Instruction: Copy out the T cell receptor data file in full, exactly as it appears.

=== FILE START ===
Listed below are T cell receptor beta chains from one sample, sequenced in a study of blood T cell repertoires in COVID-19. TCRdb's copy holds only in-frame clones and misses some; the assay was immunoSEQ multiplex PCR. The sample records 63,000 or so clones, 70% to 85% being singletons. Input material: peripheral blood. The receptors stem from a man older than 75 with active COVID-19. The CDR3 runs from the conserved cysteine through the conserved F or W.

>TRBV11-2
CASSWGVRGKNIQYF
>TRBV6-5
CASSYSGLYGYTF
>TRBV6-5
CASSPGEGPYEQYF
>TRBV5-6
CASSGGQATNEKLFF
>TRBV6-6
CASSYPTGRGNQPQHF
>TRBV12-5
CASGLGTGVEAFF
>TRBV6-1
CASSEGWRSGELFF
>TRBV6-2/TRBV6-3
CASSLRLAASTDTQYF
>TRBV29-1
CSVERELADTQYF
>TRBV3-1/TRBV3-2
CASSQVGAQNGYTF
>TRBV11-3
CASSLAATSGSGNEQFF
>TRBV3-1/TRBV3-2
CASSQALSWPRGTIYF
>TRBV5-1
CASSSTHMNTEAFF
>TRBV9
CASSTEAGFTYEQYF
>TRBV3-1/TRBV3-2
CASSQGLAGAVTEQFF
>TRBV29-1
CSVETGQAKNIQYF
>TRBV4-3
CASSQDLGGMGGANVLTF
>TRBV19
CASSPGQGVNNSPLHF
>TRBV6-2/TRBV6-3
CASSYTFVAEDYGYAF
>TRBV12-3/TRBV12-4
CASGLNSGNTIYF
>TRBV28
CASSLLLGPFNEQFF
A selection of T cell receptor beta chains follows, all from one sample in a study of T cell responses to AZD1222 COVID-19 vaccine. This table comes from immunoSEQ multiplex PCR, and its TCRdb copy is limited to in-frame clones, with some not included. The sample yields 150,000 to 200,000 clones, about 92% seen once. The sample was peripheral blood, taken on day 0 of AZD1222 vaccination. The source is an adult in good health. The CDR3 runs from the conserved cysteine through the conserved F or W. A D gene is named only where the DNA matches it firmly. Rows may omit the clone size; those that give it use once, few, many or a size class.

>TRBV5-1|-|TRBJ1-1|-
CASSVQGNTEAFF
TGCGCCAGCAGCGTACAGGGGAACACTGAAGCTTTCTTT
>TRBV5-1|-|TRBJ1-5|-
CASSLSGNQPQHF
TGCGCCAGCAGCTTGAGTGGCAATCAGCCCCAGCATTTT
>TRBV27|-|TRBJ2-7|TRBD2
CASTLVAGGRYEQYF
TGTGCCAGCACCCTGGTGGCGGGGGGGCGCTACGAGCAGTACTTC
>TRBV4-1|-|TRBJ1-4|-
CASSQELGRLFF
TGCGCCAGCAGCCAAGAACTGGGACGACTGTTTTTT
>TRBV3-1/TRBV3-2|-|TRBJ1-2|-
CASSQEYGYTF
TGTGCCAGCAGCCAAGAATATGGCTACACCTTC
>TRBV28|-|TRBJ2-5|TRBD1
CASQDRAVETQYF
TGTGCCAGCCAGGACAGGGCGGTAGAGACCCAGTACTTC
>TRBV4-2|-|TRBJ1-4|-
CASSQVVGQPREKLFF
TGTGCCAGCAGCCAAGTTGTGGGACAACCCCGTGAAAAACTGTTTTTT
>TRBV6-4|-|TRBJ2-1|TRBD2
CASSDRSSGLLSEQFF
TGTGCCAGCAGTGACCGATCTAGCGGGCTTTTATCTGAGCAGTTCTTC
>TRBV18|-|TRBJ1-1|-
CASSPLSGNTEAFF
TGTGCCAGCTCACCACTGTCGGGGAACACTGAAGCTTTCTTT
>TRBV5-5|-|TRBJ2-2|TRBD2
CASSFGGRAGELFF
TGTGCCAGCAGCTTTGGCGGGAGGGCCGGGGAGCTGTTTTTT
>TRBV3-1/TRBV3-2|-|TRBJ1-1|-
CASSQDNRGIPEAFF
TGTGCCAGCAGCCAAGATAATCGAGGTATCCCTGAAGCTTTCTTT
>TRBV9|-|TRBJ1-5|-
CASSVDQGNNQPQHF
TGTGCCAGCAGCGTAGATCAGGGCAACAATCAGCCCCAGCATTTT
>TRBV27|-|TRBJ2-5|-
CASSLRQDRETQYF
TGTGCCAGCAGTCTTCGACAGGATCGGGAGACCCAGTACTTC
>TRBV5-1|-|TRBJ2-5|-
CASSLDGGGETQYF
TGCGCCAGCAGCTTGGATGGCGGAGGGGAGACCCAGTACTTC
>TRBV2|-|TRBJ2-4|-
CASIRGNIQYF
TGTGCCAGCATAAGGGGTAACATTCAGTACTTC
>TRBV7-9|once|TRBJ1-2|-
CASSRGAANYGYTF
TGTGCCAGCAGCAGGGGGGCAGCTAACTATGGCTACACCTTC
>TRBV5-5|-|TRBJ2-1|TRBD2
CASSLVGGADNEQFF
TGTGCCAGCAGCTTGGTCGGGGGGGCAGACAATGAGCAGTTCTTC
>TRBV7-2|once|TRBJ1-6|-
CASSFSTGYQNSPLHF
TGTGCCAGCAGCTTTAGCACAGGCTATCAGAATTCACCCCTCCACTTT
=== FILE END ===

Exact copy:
Listed below are T cell receptor beta chains from one sample, sequenced in a study of blood T cell repertoires in COVID-19. TCRdb's copy holds only in-frame clones and misses some; the assay was immunoSEQ multiplex PCR. The sample records 63,000 or so clones, 70% to 85% being singletons. Input material: peripheral blood. The receptors stem from a man older than 75 with active COVID-19. The CDR3 runs from the conserved cysteine through the conserved F or W.

>TRBV11-2
CASSWGVRGKNIQYF
>TRBV6-5
CASSYSGLYGYTF
>TRBV6-5
CASSPGEGPYEQYF
>TRBV5-6
CASSGGQATNEKLFF
>TRBV6-6
CASSYPTGRGNQPQHF
>TRBV12-5
CASGLGTGVEAFF
>TRBV6-1
CASSEGWRSGELFF
>TRBV6-2/TRBV6-3
CASSLRLAASTDTQYF
>TRBV29-1
CSVERELADTQYF
>TRBV3-1/TRBV3-2
CASSQVGAQNGYTF
>TRBV11-3
CASSLAATSGSGNEQFF
>TRBV3-1/TRBV3-2
CASSQALSWPRGTIYF
>TRBV5-1
CASSSTHMNTEAFF
>TRBV9
CASSTEAGFTYEQYF
>TRBV3-1/TRBV3-2
CASSQGLAGAVTEQFF
>TRBV29-1
CSVETGQAKNIQYF
>TRBV4-3
CASSQDLGGMGGANVLTF
>TRBV19
CASSPGQGVNNSPLHF
>TRBV6-2/TRBV6-3
CASSYTFVAEDYGYAF
>TRBV12-3/TRBV12-4
CASGLNSGNTIYF
>TRBV28
CASSLLLGPFNEQFF
A selection of T cell receptor beta chains follows, all from one sample in a study of T cell responses to AZD1222 COVID-19 vaccine. This table comes from immunoSEQ multiplex PCR, and its TCRdb copy is limited to in-frame clones, with some not included. The sample yields 150,000 to 200,000 clones, about 92% seen once. The sample was peripheral blood, taken on day 0 of AZD1222 vaccination. The source is an adult in good health. The CDR3 runs from the conserved cysteine through the conserved F or W. A D gene is named only where the DNA matches it firmly. Rows may omit the clone size; those that give it use once, few, many or a size class.

>TRBV5-1|-|TRBJ1-1|-
CASSVQGNTEAFF
TGCGCCAGCAGCGTACAGGGGAACACTGAAGCTTTCTTT
>TRBV5-1|-|TRBJ1-5|-
CASSLSGNQPQHF
TGCGCCAGCAGCTTGAGTGGCAATCAGCCCCAGCATTTT
>TRBV27|-|TRBJ2-7|TRBD2
CASTLVAGGRYEQYF
TGTGCCAGCACCCTGGTGGCGGGGGGGCGCTACGAGCAGTACTTC
>TRBV4-1|-|TRBJ1-4|-
CASSQELGRLFF
TGCGCCAGCAGCCAAGAACTGGGACGACTGTTTTTT
>TRBV3-1/TRBV3-2|-|TRBJ1-2|-
CASSQEYGYTF
TGTGCCAGCAGCCAAGAATATGGCTACACCTTC
>TRBV28|-|TRBJ2-5|TRBD1
CASQDRAVETQYF
TGTGCCAGCCAGGACAGGGCGGTAGAGACCCAGTACTTC
>TRBV4-2|-|TRBJ1-4|-
CASSQVVGQPREKLFF
TGTGCCAGCAGCCAAGTTGTGGGACAACCCCGTGAAAAACTGTTTTTT
>TRBV6-4|-|TRBJ2-1|TRBD2
CASSDRSSGLLSEQFF
TGTGCCAGCAGTGACCGATCTAGCGGGCTTTTATCTGAGCAGTTCTTC
>TRBV18|-|TRBJ1-1|-
CASSPLSGNTEAFF
TGTGCCAGCTCACCACTGTCGGGGAACACTGAAGCTTTCTTT
>TRBV5-5|-|TRBJ2-2|TRBD2
CASSFGGRAGELFF
TGTGCCAGCAGCTTTGGCGGGAGGGCCGGGGAGCTGTTTTTT
>TRBV3-1/TRBV3-2|-|TRBJ1-1|-
CASSQDNRGIPEAFF
TGTGCCAGCAGCCAAGATAATCGAGGTATCCCTGAAGCTTTCTTT
>TRBV9|-|TRBJ1-5|-
CASSVDQGNNQPQHF
TGTGCCAGCAGCGTAGATCAGGGCAACAATCAGCCCCAGCATTTT
>TRBV27|-|TRBJ2-5|-
CASSLRQDRETQYF
TGTGCCAGCAGTCTTCGACAGGATCGGGAGACCCAGTACTTC
>TRBV5-1|-|TRBJ2-5|-
CASSLDGGGETQYF
TGCGCCAGCAGCTTGGATGGCGGAGGGGAGACCCAGTACTTC
>TRBV2|-|TRBJ2-4|-
CASIRGNIQYF
TGTGCCAGCATAAGGGGTAACATTCAGTACTTC
>TRBV7-9|once|TRBJ1-2|-
CASSRGAANYGYTF
TGTGCCAGCAGCAGGGGGGCAGCTAACTATGGCTACACCTTC
>TRBV5-5|-|TRBJ2-1|TRBD2
CASSLVGGADNEQFF
TGTGCCAGCAGCTTGGTCGGGGGGGCAGACAATGAGCAGTTCTTC
>TRBV7-2|once|TRBJ1-6|-
CASSFSTGYQNSPLHF
TGTGCCAGCAGCTTTAGCACAGGCTATCAGAATTCACCCCTCCACTTT